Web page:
Tell President-elect Obama About the Change You Want to See | Civil Eats

Tell President-elect Obama About the Change You Want to See

On Tuesday night, many people all over America celebrated the election of Barack Obama as our 44th President.  He won on a platform of fundamental change, and has invited us, the American people, back into the democratic process again.  Accepting his new post, he said:

“This is our moment. This is our time – to put our people back to work and open doors of opportunity for our kids; to restore prosperity and promote the cause of peace; to reclaim the American Dream and reaffirm that fundamental truth – that out of many, we are one; that while we breathe, we hope, and where we are met with cynicism, and doubt, and those who tell us that we can’t, we will respond with that timeless creed that sums up the spirit of a people: Yes We Can.”

Here at Civil Eats, we are focused on building a better food system through informing the public and giving a call to action.  We hope that our elected officials will hear our calls for change, and legislate such that our jobs become easier to do: helping people access good, clean and fair food, supporting farmers who also get rewarded for land stewardship, improving our health and well-being through cooking and enjoying the pleasures of the table.  The biggest change must begin at the top:  we need an advocate.

President-elect Obama has created a site for individuals to apply for a job in his administration, and to share with him our vision for this country.  I took this opportunity to write him the following letter about the heretofore neglected food-agenda:

Dear President-elect Obama,

One of the most important issues facing our country is food security.  As you know from reading Michael Pollan’s article in the New York Times, in order to address our energy policy, our healthcare system, immigration, and the environmental issues we face, we must address food in some fashion, the root of this being to stop the focus on big agriculture and to refocus on real family farms that utilize the sun much more than petrochemicals.  Market growth cannot be the bottom line in our agricultural policy, as our security as a nation depends upon our ability to support a healthy agriculture system.

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I hope that you will consider all of this when choosing your Secretary of Agriculture.  It is really important that he or she be focused on sustainability, and on re-building local farming networks in America, instead of business as usual.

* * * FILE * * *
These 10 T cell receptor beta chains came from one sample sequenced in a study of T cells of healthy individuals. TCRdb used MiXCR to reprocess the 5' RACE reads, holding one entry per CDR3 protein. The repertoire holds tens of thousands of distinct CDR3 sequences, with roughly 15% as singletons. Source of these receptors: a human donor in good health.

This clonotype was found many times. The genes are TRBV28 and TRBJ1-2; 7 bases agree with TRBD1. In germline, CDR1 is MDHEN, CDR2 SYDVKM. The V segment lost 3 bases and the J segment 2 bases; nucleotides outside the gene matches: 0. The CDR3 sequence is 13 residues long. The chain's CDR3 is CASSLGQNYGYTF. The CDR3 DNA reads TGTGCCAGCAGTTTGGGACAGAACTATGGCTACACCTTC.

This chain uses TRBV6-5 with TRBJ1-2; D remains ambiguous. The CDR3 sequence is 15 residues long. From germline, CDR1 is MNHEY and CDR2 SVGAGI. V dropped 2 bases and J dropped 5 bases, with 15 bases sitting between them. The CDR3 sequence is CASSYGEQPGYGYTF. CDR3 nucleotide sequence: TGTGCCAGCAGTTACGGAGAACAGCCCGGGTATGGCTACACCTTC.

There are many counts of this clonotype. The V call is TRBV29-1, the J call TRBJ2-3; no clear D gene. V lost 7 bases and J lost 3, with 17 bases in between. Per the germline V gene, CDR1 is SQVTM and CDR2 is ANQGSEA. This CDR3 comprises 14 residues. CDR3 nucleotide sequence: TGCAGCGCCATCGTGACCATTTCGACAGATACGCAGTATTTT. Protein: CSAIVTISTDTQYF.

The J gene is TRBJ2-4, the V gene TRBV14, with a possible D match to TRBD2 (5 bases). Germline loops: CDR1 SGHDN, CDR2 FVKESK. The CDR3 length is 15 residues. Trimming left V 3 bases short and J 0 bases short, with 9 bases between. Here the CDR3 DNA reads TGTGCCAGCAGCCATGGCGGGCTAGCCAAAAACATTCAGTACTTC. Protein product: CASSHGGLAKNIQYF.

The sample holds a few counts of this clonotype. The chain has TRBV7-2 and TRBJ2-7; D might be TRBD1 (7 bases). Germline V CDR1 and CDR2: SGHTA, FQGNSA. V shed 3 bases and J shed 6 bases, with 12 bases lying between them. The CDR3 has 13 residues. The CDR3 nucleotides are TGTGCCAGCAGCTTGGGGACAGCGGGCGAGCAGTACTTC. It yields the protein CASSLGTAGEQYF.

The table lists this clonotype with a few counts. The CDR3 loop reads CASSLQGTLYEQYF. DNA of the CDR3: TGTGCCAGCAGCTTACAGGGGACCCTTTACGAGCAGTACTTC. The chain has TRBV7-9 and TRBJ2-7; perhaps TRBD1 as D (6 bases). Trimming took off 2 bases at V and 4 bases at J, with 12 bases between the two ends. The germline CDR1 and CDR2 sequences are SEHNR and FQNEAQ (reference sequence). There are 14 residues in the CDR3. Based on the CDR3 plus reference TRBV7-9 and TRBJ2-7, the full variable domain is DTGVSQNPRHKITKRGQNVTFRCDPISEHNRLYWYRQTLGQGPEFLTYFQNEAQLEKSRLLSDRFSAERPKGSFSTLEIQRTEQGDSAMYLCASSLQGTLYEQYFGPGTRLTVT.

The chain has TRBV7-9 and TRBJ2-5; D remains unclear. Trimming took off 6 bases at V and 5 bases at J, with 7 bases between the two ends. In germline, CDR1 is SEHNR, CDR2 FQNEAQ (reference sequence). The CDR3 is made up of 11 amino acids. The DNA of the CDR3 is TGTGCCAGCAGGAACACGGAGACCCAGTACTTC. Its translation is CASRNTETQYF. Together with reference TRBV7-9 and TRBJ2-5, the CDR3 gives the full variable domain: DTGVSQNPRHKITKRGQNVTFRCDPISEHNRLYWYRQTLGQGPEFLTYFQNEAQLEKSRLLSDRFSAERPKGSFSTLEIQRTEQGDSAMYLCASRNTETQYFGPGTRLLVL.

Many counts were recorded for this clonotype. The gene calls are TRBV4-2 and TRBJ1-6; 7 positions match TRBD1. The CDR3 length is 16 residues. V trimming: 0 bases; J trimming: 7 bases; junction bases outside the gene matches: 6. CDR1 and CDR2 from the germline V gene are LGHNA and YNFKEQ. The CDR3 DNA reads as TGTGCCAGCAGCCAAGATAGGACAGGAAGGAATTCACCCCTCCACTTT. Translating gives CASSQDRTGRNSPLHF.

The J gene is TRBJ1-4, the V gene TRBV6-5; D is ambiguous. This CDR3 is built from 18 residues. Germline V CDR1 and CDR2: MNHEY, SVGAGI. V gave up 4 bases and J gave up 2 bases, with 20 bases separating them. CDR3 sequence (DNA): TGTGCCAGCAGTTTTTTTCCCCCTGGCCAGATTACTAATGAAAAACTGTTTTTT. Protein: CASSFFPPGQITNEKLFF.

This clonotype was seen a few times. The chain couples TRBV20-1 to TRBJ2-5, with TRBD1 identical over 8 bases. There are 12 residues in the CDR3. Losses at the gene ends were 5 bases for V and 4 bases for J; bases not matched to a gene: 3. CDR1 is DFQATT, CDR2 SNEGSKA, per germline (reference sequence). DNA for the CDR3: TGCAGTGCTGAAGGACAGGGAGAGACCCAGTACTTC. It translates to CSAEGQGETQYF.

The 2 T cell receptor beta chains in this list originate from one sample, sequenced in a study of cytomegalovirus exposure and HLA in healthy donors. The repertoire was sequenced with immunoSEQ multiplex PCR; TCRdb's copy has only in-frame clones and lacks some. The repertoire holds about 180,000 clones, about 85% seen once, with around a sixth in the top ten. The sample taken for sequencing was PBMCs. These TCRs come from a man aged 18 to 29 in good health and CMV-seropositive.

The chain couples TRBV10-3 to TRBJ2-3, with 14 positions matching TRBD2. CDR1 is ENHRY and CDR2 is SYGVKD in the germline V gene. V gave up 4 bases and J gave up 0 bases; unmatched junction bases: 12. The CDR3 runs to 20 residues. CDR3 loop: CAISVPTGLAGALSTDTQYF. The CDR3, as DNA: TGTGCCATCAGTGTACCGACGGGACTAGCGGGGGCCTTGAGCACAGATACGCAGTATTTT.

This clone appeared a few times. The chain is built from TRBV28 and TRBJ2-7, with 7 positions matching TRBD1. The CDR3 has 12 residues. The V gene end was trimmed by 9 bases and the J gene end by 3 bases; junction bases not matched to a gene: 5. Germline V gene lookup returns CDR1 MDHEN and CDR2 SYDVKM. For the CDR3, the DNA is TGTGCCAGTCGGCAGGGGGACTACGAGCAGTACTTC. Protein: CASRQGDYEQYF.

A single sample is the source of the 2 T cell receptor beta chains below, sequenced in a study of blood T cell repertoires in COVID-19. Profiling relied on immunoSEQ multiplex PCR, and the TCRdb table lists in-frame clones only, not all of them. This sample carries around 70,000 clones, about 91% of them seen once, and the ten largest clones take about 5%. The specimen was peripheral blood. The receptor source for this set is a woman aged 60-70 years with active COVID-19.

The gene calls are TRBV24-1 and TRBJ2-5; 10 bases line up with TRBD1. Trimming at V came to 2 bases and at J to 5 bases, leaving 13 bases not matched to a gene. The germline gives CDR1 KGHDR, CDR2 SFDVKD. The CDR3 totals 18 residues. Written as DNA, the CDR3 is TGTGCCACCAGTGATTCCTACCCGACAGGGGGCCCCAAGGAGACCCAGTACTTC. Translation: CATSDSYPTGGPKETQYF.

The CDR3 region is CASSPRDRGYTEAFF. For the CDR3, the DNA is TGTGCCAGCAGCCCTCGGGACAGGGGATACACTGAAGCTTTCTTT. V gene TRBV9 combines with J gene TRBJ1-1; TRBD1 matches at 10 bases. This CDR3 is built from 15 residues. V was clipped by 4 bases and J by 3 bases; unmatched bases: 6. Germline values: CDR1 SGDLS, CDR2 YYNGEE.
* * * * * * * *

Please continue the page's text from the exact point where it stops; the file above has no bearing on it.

I would like to see your administration take on the lobbyists for agribusiness, who are spending outrageous sums to continue our steady diet of corn and soy-based processed foods, when we know that whole foods are better for us (though not as profitable).  We have stood idly by too long while fast food restaurants profit from our unhealthiness.

It will be up to you to set an example and lead the American people on this issue.  I hope you will consider speaking directly to the American people, like FDR did in his Fireside Chats, to help re-educate our country about food and the many other subjects that you have proven so savvy at talking about up until now.

I have so much hope for this country, and will work tirelessly to bring about the change I want to see in the food system, but I cannot do it without your help at the top.  New regulations will be needed, lobbyists cannot feel so welcome in Washington, and the laws on the books must be enforced.

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Thanks for all that you’ve done so far and I cannot wait until we start anew on January 20, 2009.

Paula Crossfield
Managing Editor
www.civileats.com

For more words to the next commander-in-chief, see this article on Grist, featuring what activists in the food movement would tell our new President if they found themselves in an elevator with him.

Photo: heyitsgarrett

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Paula Crossfield is a founder and the Editor-at-large of Civil Eats. She is also a co-founder of the Food & Environment Reporting Network. Her reporting has been featured in The Nation, Gastronomica, Index Magazine, The New York Times and more, and she has been a contributing producer at The Leonard Lopate Show on New York Public Radio. An avid cook and gardener, she currently lives in Oakland. Read more >

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  1. Awesome, Paula!!

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